As for custom firmware, it won’t be too difficult. This kind of communication protocol is very simple, using TX and RX you can cut up the data you’re sending and disperse it throughout expected data, such as specific base 16 values, which the other recieve will read and verify. If any of a string of values is compromised, that entire block is thrown out as bad data, and that one value that was sent can be ignored.

The option for data verification also is possible. The remote can signal to the board a value and a string of predetermined numbers. The board can then verify the predetermined numbers, which should match what it expects. It then reads the recieve value, and signals back to the remote the recieve value along with verification values. The controller then verifies the values, and the recieve value. It can then send another packet, which contains the next signal of the trigger, predetermined values, and a signal indicating that the last packet was valid.

If any verification values are corrupt in this back and forth process, the data is thrown out. If a series of let’s say 40 out of the last 50 packets is invalid, it senses a disconnect and will stop safely.

This kind of data verification can result in 4 packet signals of delay between input and motor change. But on the scale of high baud rate, this time is hundredths of a second. The code is very simple once you figure it out, and is plain cause and effect based.

I’d love to learn more about this as you go along. Im really new at programming (just barely touching arduino), but i would like to incorporate simillar safety techniques when i advance further with my remote.

For starters it would be great to get the vesc reaponding to my pwm signal so im a long way off from even simple uart :slight_smile:

1 Like

look forward to following this build! GL!

1 Like

For ur swappable battery I would make a hollow deck so u can make a modular battery to swap in and out, or design the locking mechanism so that you can deal with the vibrations

1 Like

Cad model of the battery swapping is almost complete. It’s very slim and will be vibration proof. All connections in and out will use 5.5mm bullet connectors to prevent any disoconnects. Slight change of plans, I’m creating a custom antispark to use a momentary switch with.

Dropping pictures tomorrow once it’s all refined.

Print nylon

E3d edge is my favorite :wink:

1 Like

Slight progress! I designed and printed some wheel pulleys for 76mm zombie hawgs. Any interest and I can release the files.

Next is the 100mm version, and the 6" wheel already has a pulley.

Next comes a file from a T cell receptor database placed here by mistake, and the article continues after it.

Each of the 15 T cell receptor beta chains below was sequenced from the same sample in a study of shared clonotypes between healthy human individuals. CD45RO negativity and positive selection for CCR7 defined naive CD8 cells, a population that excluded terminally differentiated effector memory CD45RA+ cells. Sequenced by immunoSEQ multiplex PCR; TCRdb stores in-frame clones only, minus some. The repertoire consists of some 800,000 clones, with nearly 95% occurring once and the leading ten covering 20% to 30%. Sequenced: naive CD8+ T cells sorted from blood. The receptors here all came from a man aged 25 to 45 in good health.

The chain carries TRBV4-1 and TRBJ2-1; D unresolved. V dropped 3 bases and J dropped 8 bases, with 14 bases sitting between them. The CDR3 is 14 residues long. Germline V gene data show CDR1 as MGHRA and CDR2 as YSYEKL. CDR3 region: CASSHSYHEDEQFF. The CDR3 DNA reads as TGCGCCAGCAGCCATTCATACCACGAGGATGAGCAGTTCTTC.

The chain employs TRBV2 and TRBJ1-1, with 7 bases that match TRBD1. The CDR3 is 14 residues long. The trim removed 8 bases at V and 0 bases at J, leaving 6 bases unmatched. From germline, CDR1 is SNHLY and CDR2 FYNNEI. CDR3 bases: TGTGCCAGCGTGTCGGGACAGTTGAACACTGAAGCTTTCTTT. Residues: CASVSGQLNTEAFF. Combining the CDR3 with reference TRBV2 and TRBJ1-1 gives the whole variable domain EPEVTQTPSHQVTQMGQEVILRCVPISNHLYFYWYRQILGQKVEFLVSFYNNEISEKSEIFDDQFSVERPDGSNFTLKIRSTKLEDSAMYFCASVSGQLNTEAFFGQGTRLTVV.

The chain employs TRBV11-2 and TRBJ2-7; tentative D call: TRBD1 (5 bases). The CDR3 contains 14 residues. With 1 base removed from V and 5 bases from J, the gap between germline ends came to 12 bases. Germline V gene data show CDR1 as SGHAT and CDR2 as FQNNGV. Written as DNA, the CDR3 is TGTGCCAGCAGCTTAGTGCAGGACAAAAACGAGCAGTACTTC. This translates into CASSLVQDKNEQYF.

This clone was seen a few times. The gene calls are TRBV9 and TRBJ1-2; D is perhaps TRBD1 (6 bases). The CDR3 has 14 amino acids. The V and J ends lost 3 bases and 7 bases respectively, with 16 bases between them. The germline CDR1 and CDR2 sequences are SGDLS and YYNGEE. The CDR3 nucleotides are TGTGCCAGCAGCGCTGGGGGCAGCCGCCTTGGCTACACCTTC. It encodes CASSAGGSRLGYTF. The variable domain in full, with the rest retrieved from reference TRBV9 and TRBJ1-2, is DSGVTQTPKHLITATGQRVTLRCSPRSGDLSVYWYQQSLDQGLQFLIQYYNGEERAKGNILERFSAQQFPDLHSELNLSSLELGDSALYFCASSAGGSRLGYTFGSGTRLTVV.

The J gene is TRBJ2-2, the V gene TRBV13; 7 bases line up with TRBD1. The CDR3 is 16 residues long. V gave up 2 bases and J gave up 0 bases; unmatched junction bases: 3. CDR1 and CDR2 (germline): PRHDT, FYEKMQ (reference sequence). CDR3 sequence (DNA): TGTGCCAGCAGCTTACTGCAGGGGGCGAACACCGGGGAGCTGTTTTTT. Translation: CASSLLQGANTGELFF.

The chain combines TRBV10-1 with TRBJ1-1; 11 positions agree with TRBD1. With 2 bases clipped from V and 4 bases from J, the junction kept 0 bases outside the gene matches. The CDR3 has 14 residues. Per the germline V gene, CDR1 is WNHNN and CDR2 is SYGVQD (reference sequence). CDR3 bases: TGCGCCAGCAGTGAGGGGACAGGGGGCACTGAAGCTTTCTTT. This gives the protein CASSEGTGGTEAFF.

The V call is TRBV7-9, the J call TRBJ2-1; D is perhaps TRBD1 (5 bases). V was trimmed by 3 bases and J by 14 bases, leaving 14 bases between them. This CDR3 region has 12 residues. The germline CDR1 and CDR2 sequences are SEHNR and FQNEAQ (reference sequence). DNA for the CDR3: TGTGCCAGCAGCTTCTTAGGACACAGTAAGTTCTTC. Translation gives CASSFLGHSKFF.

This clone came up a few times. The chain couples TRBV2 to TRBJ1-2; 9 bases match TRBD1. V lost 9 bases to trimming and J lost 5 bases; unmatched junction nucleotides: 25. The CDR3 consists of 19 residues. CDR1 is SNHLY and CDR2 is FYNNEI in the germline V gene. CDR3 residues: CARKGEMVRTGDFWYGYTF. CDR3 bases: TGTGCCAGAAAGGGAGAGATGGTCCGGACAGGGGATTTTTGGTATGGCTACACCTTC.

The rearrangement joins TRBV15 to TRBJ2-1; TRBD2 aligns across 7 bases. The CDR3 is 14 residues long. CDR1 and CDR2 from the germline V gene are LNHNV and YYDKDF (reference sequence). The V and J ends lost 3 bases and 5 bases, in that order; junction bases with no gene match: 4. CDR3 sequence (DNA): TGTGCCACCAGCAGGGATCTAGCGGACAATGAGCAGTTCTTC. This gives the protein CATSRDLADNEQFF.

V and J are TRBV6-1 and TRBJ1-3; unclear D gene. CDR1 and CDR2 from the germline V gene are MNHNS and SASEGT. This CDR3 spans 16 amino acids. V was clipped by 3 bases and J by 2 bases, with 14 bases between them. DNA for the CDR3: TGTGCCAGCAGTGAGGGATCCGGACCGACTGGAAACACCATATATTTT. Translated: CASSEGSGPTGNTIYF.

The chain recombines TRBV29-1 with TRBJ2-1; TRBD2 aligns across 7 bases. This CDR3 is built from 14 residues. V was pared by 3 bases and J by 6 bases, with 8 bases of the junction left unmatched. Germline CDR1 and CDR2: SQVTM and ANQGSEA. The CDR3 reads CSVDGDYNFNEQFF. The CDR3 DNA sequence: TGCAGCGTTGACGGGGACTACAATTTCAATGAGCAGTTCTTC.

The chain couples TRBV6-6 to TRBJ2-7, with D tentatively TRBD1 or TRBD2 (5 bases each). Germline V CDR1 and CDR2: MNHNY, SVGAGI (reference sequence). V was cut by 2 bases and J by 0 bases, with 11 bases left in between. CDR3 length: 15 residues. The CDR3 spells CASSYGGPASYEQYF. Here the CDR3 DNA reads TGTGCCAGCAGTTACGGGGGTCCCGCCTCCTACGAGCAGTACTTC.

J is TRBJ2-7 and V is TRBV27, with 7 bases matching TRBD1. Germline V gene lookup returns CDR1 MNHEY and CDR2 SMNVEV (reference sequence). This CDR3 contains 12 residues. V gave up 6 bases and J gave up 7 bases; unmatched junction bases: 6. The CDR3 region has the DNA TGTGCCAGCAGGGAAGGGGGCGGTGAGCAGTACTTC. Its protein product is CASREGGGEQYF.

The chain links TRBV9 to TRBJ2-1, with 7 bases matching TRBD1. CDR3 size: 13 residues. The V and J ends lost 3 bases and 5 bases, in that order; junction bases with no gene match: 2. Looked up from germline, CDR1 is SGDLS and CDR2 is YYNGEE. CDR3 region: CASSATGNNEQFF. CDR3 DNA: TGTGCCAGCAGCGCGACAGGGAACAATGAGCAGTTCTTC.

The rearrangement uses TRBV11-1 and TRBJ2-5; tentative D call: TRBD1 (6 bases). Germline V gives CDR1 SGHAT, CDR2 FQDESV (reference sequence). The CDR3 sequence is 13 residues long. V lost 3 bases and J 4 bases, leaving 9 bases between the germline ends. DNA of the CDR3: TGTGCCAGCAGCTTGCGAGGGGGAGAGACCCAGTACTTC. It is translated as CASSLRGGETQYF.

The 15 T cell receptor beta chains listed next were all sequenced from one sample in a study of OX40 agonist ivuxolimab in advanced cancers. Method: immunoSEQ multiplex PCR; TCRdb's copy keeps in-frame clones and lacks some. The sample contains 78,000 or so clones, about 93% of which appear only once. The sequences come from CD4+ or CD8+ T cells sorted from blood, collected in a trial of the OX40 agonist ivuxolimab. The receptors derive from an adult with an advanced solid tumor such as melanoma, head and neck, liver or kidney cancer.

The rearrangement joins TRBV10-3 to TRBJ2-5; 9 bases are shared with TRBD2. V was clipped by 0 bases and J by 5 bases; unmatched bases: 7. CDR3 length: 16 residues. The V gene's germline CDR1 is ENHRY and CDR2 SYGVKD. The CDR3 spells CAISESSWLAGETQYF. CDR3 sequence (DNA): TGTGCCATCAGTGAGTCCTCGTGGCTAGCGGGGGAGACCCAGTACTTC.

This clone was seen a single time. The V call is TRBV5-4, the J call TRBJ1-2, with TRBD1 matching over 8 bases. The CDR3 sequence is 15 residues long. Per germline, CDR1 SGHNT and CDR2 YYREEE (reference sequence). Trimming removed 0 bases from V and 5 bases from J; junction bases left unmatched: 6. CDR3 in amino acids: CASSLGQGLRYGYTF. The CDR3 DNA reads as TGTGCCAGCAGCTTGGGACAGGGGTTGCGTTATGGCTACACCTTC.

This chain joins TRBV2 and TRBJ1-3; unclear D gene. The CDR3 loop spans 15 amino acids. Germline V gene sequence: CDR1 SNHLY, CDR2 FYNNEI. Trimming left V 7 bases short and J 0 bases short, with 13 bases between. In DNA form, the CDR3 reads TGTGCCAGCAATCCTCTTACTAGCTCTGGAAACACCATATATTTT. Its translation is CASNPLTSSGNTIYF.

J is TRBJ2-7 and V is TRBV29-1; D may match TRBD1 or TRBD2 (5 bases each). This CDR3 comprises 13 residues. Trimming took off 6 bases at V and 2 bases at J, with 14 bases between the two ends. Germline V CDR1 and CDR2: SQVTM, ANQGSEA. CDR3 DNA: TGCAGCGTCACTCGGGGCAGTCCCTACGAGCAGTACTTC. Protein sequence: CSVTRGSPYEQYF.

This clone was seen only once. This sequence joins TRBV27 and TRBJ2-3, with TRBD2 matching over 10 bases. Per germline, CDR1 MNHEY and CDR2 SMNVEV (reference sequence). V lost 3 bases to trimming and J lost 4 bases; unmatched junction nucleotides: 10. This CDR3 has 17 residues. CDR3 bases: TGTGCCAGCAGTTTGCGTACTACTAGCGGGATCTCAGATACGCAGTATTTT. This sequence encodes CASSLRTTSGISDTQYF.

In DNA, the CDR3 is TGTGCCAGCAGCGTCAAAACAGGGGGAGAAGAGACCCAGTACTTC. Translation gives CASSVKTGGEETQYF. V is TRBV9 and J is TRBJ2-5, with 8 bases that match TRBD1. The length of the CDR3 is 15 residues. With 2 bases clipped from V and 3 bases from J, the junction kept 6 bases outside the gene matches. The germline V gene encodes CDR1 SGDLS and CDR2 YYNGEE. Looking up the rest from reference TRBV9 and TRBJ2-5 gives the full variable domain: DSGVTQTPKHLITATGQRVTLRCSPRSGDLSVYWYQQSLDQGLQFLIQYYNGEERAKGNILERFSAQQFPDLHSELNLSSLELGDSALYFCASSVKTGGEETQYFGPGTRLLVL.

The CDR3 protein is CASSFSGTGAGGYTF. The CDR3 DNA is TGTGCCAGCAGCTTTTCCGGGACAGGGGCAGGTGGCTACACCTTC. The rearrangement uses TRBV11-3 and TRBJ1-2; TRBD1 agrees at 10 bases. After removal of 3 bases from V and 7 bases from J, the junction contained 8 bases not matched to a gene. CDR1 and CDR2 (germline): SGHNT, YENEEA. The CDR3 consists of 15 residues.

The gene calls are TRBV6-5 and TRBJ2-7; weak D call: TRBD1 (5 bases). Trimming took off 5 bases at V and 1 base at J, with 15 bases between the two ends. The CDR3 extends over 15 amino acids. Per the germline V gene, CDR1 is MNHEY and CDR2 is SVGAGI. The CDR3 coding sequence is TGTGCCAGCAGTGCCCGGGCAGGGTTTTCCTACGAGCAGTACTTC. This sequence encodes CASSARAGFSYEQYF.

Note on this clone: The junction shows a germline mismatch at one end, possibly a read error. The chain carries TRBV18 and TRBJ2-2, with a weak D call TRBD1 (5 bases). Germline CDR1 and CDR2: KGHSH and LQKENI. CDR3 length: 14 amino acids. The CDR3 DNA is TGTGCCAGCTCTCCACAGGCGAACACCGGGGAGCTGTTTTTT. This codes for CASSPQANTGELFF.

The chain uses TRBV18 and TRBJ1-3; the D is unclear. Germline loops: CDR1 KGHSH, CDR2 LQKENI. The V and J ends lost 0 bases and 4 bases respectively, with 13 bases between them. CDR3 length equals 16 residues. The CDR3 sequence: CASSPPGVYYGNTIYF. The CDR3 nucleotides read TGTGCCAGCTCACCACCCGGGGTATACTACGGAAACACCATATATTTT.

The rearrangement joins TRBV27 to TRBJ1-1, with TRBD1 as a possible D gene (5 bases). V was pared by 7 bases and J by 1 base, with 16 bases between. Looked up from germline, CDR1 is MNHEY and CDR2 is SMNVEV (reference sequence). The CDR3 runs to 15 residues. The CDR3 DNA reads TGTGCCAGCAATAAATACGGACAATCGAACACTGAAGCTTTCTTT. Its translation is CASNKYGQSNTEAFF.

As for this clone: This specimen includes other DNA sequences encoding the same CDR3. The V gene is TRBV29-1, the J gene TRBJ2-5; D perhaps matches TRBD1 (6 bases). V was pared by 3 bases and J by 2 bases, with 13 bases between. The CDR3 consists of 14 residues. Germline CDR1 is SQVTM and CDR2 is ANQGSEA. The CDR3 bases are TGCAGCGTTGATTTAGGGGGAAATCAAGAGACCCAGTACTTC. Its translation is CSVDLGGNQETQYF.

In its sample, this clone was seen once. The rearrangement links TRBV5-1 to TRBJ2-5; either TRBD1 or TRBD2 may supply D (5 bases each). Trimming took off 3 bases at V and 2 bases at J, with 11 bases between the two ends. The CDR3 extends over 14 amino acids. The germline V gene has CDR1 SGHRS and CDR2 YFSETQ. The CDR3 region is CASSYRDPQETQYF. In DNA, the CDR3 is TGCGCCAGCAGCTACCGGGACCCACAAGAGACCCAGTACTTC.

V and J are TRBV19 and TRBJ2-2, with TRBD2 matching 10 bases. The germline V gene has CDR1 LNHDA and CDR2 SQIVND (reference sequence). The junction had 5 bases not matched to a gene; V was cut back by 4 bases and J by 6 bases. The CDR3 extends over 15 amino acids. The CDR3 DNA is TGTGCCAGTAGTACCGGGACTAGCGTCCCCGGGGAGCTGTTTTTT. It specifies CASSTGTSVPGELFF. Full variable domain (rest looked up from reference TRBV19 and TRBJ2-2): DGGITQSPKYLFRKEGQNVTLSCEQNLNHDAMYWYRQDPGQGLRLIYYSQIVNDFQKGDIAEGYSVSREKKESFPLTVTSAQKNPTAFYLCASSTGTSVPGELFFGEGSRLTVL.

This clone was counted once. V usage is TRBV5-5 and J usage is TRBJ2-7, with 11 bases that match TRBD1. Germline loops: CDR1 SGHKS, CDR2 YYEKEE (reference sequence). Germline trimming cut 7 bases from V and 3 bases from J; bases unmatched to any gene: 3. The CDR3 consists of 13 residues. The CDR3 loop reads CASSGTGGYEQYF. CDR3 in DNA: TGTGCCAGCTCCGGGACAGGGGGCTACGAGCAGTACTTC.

Swappable battery pack is completed. Next job is the dock board side, and the charging dock for the pack.


I think you’ll be the first DIYer that’s come up with a swappable battery pack. Swappable like click-in and not disconnecting XT-90s. What CAD program you using? Fusion 360?

Always a first :slight_smile: Hopefully it works well, the pack isn’t very large right now. Only 8S1P with 5000mah cells rated for 20C :man_shrugging: But it’ll be lightweight.

Using Solidworks 2017

How would you fix in so it would jump back on those bolts?

@Kug3lis The side that the battery interfaces with has a pin on each side that slides into the clearance hole closest to the plugs.

Oh ok… I was looking into something similar but the problem is 5kg or 8kg battery pack :smiley:

It’s possible. I’ve seen some that use a clip that snaps up at the end opposite of the plugs. I didn’t like that look.

Quick little update before I post some more stuff in the coming days. I’ve been sitting on this doc for a while now but I figured I’d post it now.

1 Like

Here’s a preview of the underside, I finished both enclosures. bottom

I designed a 5 degree wedge with integrated phase cable plugs. IMG_20180620_004310



good to see someone else doing the cable riser option. What size bullet connectors are you using. Mine are 4.5mm and seem pretty robust when fitted, but there is a very small amount of slip and I’m concerned that vibrations may cause some slipage of the plugs. To counter this I propose to use some copper shim to wedge the plugs in and make them extremely tight when connected. Reckon that should do it as I really don’t want to go back to a having a thick black wire loom on show for each motor now I can see how clean the board looks with a cable riser.

Great work on the swappable battery idea as well :fu::fu::fu: